However, even though most of the Paris Rulebook is complete, there is still a lot of detail to work on in the negotiations and a long way to go before actions match rhetoric.

The road ahead

This session – SB50 – marks 25 years of meetings of the subsidiary bodies to the UNFCCC and the start of the post-Paris process of ratcheting up the national targets. At this session parties will consult on what will be a political outcome to increase ambition. 2019 – 2020 is a critical period for countries to focus on ratcheting up their existing climate action plans to deliver the scale of climate action needed – through international finance, technology transfer, and capacity building on an unprecedented scale to enable all countries to reduce emissions to zero as quickly as possible, with richer countries taking the lead on emissions cuts in the region of 80-90% by 2030.

The next step is the UN Secretary General Climate Action Summit in New York in September, where only countries who put forward more ambitious national plans are invited to speak. Will this be an empty stage? Given that ambition can be defined as action on adaptation, and on increased support for action in other countries, there is plenty of scope for countries to turn up in September with increased ambition, in all its forms, including actions that are conditional on support being given.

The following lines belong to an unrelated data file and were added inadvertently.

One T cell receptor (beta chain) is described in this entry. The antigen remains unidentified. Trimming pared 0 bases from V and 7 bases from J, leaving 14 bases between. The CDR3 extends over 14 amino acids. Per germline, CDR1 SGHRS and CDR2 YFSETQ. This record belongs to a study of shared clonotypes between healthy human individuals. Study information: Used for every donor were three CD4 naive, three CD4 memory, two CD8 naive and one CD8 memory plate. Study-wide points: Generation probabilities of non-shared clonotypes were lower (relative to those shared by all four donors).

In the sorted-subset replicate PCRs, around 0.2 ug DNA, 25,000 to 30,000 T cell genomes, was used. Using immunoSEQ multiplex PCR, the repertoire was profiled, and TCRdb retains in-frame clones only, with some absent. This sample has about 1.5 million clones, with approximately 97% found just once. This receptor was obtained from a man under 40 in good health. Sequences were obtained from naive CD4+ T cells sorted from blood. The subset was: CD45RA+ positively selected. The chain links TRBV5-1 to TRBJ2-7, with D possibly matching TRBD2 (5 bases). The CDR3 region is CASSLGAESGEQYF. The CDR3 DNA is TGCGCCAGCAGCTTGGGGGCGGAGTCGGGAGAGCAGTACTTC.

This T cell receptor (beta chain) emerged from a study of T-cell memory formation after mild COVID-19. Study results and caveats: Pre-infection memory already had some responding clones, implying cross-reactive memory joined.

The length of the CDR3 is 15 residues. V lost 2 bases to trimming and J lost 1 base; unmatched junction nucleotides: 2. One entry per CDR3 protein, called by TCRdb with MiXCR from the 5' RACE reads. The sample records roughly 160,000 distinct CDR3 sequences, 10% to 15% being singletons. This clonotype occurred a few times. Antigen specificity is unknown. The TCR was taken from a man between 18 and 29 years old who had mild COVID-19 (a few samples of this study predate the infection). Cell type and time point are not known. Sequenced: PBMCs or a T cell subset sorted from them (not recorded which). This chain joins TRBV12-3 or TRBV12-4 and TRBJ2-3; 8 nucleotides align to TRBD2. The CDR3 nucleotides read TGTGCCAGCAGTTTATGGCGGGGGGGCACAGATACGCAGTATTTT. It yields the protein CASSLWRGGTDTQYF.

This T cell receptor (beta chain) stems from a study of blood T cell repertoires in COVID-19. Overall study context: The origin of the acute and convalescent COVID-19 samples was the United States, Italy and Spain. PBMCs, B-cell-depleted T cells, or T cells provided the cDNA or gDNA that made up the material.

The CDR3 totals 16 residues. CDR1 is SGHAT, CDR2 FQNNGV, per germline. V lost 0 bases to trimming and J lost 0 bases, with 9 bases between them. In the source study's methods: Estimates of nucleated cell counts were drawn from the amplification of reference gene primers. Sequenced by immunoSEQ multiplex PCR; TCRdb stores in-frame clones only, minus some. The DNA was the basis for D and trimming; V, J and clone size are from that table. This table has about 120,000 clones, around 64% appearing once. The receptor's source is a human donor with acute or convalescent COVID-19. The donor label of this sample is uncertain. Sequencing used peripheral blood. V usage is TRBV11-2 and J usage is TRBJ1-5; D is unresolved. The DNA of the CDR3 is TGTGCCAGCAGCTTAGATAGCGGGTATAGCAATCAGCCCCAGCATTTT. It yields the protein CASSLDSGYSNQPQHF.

At COP25 in Chile this December there will be a final effort to take stock of climate action being done in the pre-2020 period. Developed countries have ignored this critical period since 2012, when they agreed the Doha Amendment to the Kyoto Protocol, which obliged them to make aggregate emission cuts that would be at least 18 per cent below 1990 levels. The Doha Amendment has not come into effect due to a failure by many developed countries to ratify it in their national parliaments.

In Chile countries are expected to arrive at a political outcome to enhance their pledges under the Paris Agreement (pledges which only apply after 2030).

Next, at the COP in 2020, countries must deliver long-term (2050) low greenhouse gas emission development strategies, as well as new and enhanced national pledges that are in line with the science for a pathway to 1.5C. This means the emissions reductions, adaptation, and support pledged must put us on a trajectory to zero emissions, well before 2050, and with richer countries completely phasing out all fossil fuels by the 2030s.